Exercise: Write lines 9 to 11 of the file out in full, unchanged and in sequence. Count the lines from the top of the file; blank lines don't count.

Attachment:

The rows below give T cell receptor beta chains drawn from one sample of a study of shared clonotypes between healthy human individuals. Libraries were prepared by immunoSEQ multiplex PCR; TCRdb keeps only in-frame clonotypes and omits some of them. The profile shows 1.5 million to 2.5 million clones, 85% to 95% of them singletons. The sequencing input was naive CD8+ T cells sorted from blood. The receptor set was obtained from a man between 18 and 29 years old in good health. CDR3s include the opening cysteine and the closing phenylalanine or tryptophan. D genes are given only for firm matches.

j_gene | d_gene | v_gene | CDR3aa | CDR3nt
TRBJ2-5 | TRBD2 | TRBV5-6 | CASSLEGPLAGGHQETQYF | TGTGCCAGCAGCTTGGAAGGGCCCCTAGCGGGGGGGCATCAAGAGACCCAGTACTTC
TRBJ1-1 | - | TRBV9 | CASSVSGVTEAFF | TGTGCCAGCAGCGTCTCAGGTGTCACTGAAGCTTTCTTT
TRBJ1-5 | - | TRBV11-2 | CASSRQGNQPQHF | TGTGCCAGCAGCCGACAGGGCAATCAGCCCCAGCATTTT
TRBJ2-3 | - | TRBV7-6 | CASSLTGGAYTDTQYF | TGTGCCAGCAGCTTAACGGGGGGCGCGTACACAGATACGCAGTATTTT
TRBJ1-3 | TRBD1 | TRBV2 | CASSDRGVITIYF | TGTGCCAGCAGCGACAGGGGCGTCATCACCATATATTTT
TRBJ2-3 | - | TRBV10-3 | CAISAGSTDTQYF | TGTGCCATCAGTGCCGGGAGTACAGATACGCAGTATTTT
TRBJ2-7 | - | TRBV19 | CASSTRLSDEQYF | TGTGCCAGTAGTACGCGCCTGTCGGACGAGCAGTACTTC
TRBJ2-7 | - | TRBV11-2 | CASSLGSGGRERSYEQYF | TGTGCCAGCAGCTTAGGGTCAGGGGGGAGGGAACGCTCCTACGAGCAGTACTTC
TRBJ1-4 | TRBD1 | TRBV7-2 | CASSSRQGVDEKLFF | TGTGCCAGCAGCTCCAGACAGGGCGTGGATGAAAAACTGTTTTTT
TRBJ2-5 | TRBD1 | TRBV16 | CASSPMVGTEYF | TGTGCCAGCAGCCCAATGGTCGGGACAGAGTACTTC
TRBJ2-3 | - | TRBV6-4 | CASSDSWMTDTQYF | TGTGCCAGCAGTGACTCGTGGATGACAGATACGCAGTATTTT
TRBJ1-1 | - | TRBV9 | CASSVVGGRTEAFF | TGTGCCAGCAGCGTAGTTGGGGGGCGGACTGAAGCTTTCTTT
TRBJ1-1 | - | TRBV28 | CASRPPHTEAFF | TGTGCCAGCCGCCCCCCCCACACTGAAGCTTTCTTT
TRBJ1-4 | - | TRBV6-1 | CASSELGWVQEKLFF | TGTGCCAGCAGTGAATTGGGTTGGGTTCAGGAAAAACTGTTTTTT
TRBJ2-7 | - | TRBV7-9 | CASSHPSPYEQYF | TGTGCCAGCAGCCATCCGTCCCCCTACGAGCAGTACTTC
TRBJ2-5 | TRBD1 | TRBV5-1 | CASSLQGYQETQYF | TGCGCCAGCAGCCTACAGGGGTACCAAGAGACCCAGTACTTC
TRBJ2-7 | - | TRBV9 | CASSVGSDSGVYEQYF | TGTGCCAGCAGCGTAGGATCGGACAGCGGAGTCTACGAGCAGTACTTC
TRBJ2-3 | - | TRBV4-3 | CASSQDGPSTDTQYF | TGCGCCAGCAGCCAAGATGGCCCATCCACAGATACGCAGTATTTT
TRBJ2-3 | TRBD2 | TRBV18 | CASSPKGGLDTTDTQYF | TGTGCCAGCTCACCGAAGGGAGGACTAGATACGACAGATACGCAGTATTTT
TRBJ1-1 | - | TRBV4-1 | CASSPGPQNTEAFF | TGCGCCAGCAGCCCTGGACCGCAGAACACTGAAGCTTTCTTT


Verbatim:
TRBJ2-7 | - | TRBV19 | CASSTRLSDEQYF | TGTGCCAGTAGTACGCGCCTGTCGGACGAGCAGTACTTC
TRBJ2-7 | - | TRBV11-2 | CASSLGSGGRERSYEQYF | TGTGCCAGCAGCTTAGGGTCAGGGGGGAGGGAACGCTCCTACGAGCAGTACTTC
TRBJ1-4 | TRBD1 | TRBV7-2 | CASSSRQGVDEKLFF | TGTGCCAGCAGCTCCAGACAGGGCGTGGATGAAAAACTGTTTTTT